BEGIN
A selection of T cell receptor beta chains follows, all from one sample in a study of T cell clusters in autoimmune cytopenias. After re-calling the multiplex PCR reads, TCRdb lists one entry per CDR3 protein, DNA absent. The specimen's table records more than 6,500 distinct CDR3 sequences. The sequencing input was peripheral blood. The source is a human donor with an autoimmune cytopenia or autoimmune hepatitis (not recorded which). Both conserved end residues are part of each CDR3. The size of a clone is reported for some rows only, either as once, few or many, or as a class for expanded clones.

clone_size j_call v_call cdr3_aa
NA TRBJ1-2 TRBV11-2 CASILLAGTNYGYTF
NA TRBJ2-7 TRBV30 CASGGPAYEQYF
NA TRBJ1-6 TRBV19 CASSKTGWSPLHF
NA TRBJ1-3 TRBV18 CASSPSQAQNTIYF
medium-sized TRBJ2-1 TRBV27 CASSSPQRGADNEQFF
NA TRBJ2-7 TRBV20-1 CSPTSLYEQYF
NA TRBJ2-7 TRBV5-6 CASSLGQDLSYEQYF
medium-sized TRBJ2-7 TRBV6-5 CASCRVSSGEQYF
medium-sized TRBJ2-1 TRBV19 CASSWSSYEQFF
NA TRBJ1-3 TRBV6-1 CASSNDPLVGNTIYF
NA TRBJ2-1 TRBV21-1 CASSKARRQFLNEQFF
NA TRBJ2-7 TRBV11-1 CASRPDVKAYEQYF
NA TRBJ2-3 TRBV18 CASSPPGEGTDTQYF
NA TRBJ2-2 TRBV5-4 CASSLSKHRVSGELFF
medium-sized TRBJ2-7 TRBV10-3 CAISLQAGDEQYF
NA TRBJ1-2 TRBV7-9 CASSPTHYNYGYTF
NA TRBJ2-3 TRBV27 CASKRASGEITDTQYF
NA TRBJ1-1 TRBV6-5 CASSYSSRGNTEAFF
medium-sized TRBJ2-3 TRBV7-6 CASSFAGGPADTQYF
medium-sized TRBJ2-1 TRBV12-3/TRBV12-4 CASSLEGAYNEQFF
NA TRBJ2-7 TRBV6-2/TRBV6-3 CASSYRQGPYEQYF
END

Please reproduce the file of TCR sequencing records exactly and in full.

A selection of T cell receptor beta chains follows, all from one sample in a study of T cell clusters in autoimmune cytopenias. After re-calling the multiplex PCR reads, TCRdb lists one entry per CDR3 protein, DNA absent. The specimen's table records more than 6,500 distinct CDR3 sequences. The sequencing input was peripheral blood. The source is a human donor with an autoimmune cytopenia or autoimmune hepatitis (not recorded which). Both conserved end residues are part of each CDR3. The size of a clone is reported for some rows only, either as once, few or many, or as a class for expanded clones.

clone_size j_call v_call cdr3_aa
NA TRBJ1-2 TRBV11-2 CASILLAGTNYGYTF
NA TRBJ2-7 TRBV30 CASGGPAYEQYF
NA TRBJ1-6 TRBV19 CASSKTGWSPLHF
NA TRBJ1-3 TRBV18 CASSPSQAQNTIYF
medium-sized TRBJ2-1 TRBV27 CASSSPQRGADNEQFF
NA TRBJ2-7 TRBV20-1 CSPTSLYEQYF
NA TRBJ2-7 TRBV5-6 CASSLGQDLSYEQYF
medium-sized TRBJ2-7 TRBV6-5 CASCRVSSGEQYF
medium-sized TRBJ2-1 TRBV19 CASSWSSYEQFF
NA TRBJ1-3 TRBV6-1 CASSNDPLVGNTIYF
NA TRBJ2-1 TRBV21-1 CASSKARRQFLNEQFF
NA TRBJ2-7 TRBV11-1 CASRPDVKAYEQYF
NA TRBJ2-3 TRBV18 CASSPPGEGTDTQYF
NA TRBJ2-2 TRBV5-4 CASSLSKHRVSGELFF
medium-sized TRBJ2-7 TRBV10-3 CAISLQAGDEQYF
NA TRBJ1-2 TRBV7-9 CASSPTHYNYGYTF
NA TRBJ2-3 TRBV27 CASKRASGEITDTQYF
NA TRBJ1-1 TRBV6-5 CASSYSSRGNTEAFF
medium-sized TRBJ2-3 TRBV7-6 CASSFAGGPADTQYF
medium-sized TRBJ2-1 TRBV12-3/TRBV12-4 CASSLEGAYNEQFF
NA TRBJ2-7 TRBV6-2/TRBV6-3 CASSYRQGPYEQYF